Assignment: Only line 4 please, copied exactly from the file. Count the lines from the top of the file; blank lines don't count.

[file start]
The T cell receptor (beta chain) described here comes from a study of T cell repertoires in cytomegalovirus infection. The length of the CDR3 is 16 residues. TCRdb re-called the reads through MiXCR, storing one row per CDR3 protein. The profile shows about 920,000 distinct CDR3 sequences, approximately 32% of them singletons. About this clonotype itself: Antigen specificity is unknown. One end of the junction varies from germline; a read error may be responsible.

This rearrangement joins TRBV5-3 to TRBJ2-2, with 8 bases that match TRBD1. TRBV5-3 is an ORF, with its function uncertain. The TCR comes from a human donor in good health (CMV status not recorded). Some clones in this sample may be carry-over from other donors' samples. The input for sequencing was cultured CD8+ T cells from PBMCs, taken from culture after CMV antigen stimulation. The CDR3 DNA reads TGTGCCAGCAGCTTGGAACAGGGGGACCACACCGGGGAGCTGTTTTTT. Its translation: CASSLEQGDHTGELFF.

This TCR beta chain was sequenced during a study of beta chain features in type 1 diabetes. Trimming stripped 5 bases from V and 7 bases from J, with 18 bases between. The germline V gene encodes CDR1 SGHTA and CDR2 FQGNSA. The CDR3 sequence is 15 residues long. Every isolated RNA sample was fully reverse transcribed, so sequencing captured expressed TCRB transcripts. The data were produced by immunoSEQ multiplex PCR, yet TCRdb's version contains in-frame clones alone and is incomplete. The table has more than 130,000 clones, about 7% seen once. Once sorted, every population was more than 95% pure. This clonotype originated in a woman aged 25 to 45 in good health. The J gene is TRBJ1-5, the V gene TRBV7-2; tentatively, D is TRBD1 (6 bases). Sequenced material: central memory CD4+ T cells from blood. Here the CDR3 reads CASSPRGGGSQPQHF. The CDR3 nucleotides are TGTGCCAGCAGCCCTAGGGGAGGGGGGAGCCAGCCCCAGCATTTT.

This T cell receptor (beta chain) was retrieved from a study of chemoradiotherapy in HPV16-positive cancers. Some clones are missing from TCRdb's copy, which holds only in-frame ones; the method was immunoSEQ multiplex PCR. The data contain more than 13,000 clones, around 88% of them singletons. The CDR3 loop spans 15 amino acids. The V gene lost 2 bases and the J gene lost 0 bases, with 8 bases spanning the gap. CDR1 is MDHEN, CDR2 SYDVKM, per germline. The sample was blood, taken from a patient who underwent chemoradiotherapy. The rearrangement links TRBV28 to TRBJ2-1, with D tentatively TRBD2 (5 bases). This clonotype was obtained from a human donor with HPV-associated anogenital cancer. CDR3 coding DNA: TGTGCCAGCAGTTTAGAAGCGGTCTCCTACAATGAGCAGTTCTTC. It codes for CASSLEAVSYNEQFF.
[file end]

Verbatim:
This T cell receptor (beta chain) was retrieved from a study of chemoradiotherapy in HPV16-positive cancers. Some clones are missing from TCRdb's copy, which holds only in-frame ones; the method was immunoSEQ multiplex PCR. The data contain more than 13,000 clones, around 88% of them singletons. The CDR3 loop spans 15 amino acids. The V gene lost 2 bases and the J gene lost 0 bases, with 8 bases spanning the gap. CDR1 is MDHEN, CDR2 SYDVKM, per germline. The sample was blood, taken from a patient who underwent chemoradiotherapy. The rearrangement links TRBV28 to TRBJ2-1, with D tentatively TRBD2 (5 bases). This clonotype was obtained from a human donor with HPV-associated anogenital cancer. CDR3 coding DNA: TGTGCCAGCAGTTTAGAAGCGGTCTCCTACAATGAGCAGTTCTTC. It codes for CASSLEAVSYNEQFF.